‘Tis the season for bowls and so forth- our friend Dave has another look at the some of the inconsistencies between conferences. Be sure to tweet your thoughts to him @DaveRini
That’s supposed to read like Clint Eastwood’s The Good, the Bad and the Ugly. Hopefully you like bad jokes because I’ve got plenty more and I harbor no shame.
At this point, you’ve undoubtedly heard the term “oversigning” along with its technical definition, and more importantly what it means to your team/conference. If you haven’t, I highly recommend reading this outstanding article written right here at tBBC about 6 weeks ago. It covers the rising issue very well and the team at Oversigning.com has also done a fantastic job of not only putting all of this in context, but being extremely vocal of just how detrimental this has become to not only a team and its conference, but the kids involved. Now, I’m not going to get on my soapbox to claim that this is all about the kids and how unfair it is to them because we all know that ultimately this is still a business with an educational false-front. But for some schools, this has been taken too far, for too long.
On the flip side, the other hot topic this fall/winter is unquestionably the hiring of Urban Meyer. All of the cynics have definitely come out in full force since Urban accepted tOSU head coaching job and are doing everything in the their power to paint an evil picture of him. I think it’s safe to say that all of us had some sort of reservation be it big or small, given how things ended at Florida.
Well, they can question his motives for his oddly timed departure and return. They can question the number of players that were in some sort of trouble under his watch, and they can even question the fact that the talent he won with may not have been all of his own recruits. That’s fine; there are arguments on all sides of each of these points, but there are no questions swirling around his oversigning habits…because there are none. You see, even though the SEC created their very own rules on this oversigning debacle, Urban was still not a major offender, so he’ll have no problem adhering to the rules set in place by the B1G in 1956 which ban oversigning in the entire conference.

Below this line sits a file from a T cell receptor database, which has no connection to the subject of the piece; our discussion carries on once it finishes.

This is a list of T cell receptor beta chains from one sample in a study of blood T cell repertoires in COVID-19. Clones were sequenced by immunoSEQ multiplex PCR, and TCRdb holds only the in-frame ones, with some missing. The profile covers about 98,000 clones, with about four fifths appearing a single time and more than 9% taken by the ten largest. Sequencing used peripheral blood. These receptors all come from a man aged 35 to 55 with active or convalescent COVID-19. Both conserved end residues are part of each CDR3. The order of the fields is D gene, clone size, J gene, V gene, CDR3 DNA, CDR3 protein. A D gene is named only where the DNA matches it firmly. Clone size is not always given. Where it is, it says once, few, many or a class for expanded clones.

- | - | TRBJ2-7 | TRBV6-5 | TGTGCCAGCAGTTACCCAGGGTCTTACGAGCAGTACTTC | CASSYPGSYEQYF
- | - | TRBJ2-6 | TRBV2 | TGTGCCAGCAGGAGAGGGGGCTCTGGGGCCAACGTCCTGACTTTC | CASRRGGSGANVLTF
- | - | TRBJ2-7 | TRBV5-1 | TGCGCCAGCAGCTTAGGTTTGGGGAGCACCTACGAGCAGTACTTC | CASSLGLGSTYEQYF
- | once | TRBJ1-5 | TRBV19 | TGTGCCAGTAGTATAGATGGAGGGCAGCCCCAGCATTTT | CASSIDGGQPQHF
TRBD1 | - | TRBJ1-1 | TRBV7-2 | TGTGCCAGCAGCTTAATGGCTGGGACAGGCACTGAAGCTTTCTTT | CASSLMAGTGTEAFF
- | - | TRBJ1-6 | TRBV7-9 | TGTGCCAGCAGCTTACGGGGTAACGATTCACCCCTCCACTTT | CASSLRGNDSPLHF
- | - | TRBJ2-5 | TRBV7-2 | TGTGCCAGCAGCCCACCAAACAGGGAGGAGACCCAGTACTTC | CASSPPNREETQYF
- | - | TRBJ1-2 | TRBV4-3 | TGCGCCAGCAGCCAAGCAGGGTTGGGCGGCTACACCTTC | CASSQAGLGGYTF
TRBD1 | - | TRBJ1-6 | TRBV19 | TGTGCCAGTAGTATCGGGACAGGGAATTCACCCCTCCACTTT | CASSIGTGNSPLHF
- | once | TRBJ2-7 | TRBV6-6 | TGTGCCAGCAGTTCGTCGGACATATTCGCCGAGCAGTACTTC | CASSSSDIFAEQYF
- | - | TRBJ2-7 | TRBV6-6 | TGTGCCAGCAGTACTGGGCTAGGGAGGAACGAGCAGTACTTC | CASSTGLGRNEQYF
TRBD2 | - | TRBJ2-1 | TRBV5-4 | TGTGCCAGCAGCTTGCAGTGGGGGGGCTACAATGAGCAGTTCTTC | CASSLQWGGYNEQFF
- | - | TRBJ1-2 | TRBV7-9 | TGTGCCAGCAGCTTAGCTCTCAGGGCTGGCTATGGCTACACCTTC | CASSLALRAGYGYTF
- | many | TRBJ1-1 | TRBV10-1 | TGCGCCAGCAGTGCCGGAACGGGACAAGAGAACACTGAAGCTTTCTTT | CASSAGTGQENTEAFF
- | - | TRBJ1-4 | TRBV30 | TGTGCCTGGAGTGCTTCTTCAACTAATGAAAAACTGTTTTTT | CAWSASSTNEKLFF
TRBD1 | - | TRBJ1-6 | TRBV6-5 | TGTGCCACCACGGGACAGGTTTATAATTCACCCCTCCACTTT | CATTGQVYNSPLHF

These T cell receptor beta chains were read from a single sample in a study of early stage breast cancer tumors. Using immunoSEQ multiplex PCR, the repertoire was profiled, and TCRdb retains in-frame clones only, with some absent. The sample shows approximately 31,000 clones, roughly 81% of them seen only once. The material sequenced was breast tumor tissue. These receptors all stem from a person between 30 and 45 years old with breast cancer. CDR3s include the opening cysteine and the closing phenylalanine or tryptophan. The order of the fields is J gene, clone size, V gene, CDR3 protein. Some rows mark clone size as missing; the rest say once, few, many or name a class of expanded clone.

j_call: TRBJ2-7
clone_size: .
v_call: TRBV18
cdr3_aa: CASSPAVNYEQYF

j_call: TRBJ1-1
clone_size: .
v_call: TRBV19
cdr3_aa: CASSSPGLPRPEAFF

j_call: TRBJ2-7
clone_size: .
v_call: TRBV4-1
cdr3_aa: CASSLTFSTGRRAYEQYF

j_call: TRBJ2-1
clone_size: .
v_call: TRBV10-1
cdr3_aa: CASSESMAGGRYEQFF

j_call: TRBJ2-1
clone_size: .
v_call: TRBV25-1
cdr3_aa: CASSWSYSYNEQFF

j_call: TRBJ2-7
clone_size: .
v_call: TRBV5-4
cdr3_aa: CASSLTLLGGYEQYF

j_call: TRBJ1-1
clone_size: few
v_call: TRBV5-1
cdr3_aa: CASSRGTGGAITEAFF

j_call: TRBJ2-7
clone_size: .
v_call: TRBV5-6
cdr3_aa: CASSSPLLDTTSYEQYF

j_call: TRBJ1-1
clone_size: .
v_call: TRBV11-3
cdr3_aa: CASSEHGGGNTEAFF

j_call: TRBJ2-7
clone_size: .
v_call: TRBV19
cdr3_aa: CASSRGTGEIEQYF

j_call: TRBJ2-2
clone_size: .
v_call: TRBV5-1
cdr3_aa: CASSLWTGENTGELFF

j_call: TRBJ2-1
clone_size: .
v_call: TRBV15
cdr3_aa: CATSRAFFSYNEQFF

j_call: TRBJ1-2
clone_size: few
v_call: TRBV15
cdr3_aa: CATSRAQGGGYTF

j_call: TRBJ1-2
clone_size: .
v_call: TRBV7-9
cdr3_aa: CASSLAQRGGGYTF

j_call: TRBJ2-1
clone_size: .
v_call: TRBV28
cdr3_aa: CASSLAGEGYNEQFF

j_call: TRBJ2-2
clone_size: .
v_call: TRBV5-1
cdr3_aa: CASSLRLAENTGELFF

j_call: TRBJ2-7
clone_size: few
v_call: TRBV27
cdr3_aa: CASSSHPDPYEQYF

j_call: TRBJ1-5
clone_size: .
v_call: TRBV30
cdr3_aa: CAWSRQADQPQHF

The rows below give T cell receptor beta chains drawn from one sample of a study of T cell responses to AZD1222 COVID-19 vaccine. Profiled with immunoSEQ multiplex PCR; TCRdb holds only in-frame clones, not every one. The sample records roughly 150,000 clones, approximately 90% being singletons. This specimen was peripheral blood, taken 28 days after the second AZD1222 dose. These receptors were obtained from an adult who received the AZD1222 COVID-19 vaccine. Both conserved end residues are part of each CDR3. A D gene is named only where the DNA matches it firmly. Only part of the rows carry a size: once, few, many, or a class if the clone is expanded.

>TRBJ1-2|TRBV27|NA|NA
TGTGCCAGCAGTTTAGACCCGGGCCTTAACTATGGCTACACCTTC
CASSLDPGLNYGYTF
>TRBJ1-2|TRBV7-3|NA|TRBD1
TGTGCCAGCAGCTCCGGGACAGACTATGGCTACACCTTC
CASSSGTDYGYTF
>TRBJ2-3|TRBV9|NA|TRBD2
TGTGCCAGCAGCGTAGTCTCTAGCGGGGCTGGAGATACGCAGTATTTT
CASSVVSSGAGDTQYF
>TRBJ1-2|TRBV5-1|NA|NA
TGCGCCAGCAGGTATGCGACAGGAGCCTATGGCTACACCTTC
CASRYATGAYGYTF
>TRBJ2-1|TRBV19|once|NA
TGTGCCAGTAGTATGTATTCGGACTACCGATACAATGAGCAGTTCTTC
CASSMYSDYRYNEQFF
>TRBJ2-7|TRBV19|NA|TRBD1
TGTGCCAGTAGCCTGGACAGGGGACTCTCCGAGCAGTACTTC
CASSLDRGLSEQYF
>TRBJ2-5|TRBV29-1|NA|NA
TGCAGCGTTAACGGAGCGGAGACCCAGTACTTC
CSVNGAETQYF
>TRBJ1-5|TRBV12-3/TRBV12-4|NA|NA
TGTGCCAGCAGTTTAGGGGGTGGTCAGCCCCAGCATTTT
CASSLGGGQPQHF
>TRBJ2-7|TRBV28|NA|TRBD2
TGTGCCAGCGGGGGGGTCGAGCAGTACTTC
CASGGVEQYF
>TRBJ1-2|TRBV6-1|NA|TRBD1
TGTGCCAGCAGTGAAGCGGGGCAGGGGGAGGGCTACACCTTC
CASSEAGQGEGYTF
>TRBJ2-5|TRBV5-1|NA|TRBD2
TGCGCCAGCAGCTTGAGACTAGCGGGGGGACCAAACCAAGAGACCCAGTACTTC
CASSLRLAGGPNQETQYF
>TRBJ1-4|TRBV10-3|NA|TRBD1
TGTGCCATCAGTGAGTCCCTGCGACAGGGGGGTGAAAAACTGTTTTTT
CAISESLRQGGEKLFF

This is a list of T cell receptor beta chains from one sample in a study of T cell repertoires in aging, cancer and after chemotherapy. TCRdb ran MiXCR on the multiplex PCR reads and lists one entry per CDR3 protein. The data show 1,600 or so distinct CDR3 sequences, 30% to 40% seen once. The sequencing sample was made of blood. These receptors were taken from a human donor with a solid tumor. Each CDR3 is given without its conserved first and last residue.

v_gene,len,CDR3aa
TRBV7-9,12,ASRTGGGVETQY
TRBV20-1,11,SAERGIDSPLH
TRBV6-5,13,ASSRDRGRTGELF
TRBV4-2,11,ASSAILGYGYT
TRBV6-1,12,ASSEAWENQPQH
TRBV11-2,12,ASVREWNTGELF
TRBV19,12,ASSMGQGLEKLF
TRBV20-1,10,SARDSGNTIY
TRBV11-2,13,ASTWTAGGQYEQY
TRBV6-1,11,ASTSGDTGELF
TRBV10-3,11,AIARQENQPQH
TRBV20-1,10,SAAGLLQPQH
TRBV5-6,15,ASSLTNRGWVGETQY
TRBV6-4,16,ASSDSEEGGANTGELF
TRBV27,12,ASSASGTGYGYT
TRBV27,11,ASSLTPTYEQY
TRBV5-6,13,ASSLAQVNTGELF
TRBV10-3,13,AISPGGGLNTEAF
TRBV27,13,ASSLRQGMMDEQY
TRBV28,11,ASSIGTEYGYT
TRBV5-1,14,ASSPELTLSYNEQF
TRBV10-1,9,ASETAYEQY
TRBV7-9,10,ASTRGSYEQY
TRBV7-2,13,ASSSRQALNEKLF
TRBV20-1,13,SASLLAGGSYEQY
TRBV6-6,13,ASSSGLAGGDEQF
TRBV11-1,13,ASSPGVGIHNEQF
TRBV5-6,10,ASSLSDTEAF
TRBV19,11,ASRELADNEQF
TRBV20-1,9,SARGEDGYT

If you need proof, look at the teams and numbers for yourself. Admittedly, I’m not just a pure numbers guy that believes they tell the whole story, but imagine for a minute of just how much of an impact this makes on a program’s success. Keep in mind, the NCAA rule allows for any single school to retain 25 scholarship athletes in a single recruiting class.
Some of these numbers may have you thinking that the major offenders are only over by a handful, but let me remind you just how quickly this adds up in each class and how many student athletes commit to a school only to have to later transfer, redshirt, or greyshirt. You see where Florida landed in that list? To be able to win National Championships in 2006 & 2008 while actually adhering to rules that the rest of the conference does not follow is pretty impressive. Now, this makes me ill to have to defend a Florida program that’s given Buckeye Nation recurring nightmares (thanks for that, ESPN), but this isn’t about one school or some ugly losses. I promise you it’s not and to prove it, look at the numbers in the Big Ten: